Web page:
dog goofy

my mom has a friend who has a failed program-service dog and he’s literally my favorite creature

He’s a really smart lab, he learned all the commands, but he just has an affinity for doing them whenever he wants

So this lady’s dog literally turns on-off lights, opens doors, opens the fridge, etc… at his own wishes.

Her house looks like its baby-proofed, with kid safe locks on everything and stuff, but really she just has a dog that’s learned all the mobility service dog commands but has a mind of his own.
Fran works six days a week in fast food, and yet she's homeless: 'It's economic slavery'
Fran Marion and Bridget Hughes are leading voices in Stand Up Kansas City, part of the Fight for $15 movement that aims raise the minimum wage across the US
By Tom Silverstone

Once a customer has barked their order into the microphone at the Popeyes drive-thru on Prospect Avenue, Kansas City, the clock starts. Staff have a company-mandated 180 seconds to take the order, cook the order, bag the order and deliver it to the drive-thru window.

The restaurant is on “short shift” at the moment, which means it has about half the usual staff, so Fran Marion often has to do all those jobs herself. On the day we met, she estimates she processed 187 orders – roughly one every two minutes. Those orders grossed about $950 for the company. Marion went home with $76.

Despite working six days a week, Marion, 37, a single mother of two, can’t make ends meet on the $9.50 an hour she gets at Popeyes (no apostrophe – founder Al Copeland joked he was too poor to afford one.) A fast food worker for 22 years, Marion has almost always had a second job. Until recently, she had been working 9am-4pm at Popeyes, without a break, then crossing town to a janitorial job at Bartle Hall, the convention center, where she would work from 5pm- to 1.30am for $11 an hour. She didn’t take breaks there either, although they were allowed.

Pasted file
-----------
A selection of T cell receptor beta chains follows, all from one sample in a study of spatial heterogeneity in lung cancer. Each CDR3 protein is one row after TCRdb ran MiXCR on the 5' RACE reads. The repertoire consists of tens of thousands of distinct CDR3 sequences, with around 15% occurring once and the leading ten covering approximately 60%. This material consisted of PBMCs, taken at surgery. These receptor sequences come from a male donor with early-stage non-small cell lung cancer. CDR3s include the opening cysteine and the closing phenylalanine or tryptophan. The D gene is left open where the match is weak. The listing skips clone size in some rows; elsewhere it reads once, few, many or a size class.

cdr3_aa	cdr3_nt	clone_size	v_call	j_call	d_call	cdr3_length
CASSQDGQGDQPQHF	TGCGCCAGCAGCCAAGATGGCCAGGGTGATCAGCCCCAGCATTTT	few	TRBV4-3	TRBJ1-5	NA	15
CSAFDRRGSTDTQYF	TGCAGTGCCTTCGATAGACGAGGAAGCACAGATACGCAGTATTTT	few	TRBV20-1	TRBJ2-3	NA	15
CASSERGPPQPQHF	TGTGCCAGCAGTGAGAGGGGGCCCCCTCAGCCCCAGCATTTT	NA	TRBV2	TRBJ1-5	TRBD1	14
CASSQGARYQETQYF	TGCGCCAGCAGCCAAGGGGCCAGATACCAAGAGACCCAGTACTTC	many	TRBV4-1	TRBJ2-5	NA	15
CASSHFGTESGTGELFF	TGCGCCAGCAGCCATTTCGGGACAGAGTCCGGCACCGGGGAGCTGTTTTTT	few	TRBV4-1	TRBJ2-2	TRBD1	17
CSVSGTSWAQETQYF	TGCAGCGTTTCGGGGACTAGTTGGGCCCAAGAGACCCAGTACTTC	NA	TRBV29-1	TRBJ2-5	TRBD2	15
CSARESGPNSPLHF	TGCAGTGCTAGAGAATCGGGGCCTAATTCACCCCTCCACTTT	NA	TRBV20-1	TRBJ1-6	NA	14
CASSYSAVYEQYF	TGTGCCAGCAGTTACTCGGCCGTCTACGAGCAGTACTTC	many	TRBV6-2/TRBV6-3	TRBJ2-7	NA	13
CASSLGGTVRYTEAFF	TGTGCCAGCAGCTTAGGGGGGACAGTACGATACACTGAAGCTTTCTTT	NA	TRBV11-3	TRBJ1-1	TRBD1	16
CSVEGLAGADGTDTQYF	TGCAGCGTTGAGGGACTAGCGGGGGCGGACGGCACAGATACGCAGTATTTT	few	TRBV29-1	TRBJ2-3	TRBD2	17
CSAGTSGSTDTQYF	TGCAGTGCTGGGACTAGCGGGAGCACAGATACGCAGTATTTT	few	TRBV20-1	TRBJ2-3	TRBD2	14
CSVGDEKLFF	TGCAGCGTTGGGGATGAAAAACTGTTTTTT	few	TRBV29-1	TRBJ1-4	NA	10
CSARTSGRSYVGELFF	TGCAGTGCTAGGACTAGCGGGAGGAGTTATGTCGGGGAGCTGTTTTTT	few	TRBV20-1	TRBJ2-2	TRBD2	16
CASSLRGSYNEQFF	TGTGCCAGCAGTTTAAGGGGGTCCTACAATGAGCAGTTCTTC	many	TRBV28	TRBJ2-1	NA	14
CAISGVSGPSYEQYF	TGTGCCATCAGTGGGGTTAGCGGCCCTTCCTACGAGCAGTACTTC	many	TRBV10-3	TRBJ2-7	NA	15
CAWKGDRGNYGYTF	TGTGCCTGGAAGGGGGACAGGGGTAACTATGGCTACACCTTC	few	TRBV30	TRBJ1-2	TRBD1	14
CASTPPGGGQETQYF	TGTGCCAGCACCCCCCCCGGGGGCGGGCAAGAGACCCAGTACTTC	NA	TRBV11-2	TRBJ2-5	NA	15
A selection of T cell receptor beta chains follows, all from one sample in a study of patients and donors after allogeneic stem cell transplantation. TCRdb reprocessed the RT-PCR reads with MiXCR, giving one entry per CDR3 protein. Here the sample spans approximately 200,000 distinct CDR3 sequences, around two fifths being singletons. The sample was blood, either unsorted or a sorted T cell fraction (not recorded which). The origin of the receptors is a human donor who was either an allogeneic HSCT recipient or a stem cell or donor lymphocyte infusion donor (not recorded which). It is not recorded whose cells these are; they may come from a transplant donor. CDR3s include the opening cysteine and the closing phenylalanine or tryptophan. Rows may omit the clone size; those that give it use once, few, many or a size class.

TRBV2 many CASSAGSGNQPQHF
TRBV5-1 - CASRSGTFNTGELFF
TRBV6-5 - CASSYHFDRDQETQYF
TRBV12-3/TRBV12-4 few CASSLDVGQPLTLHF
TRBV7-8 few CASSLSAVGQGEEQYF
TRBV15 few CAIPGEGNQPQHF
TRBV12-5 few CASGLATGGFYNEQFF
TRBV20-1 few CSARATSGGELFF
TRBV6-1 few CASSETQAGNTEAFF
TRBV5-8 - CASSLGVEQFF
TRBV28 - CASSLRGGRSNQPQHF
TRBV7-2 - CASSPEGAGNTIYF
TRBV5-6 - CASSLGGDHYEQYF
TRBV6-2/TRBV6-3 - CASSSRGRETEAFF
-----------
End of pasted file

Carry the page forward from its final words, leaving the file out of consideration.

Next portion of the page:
“I was so tired,” she says. “If I took a break I would go to sleep, so I would work straight through,” she says.

Even with those two jobs, Marion was unable to save – and when disaster struck she found it impossible to cope financially. Last month, the city condemned the house she rented – the landlord had refused to fix faulty wiring and the leaking roof – and she was made homeless.

Her children, Ravyn, 15, and Rashad, 14, are now living with a friend, two bus rides away. Because of the time and distance, Marion hasn’t seen them in a week. She and her dog Hershey, a goofy milk-chocolate colored pitbull, are sleeping at the apartment of fellow fast food worker, Bridget Hughes: Marion on the sofa, Hershey on the balcony.

It’s a downtrodden two-bedroom apartment in a sketchy neighborhood. Sex workers stake out the busier street corners; many of the houses are boarded up or burnt out. The detritus of drug addiction litters the streets.

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Atlas got his vest today! Lmao it’s fucking huge on him bc I got a size too big since he’s not quite ready for public access yet. Buuut I wanted him to get used to wearing one so i just tightened all the straps and let him walk around in it for a while. Got his 1 patch off of amazon but I’m gonna get an “in training” patch from Etsy bc I didn’t like the ones I found. Anyway, he hates it and he hates me but he loves his pumpkin treats so I guess that makes up for the “big bad clingy harness”.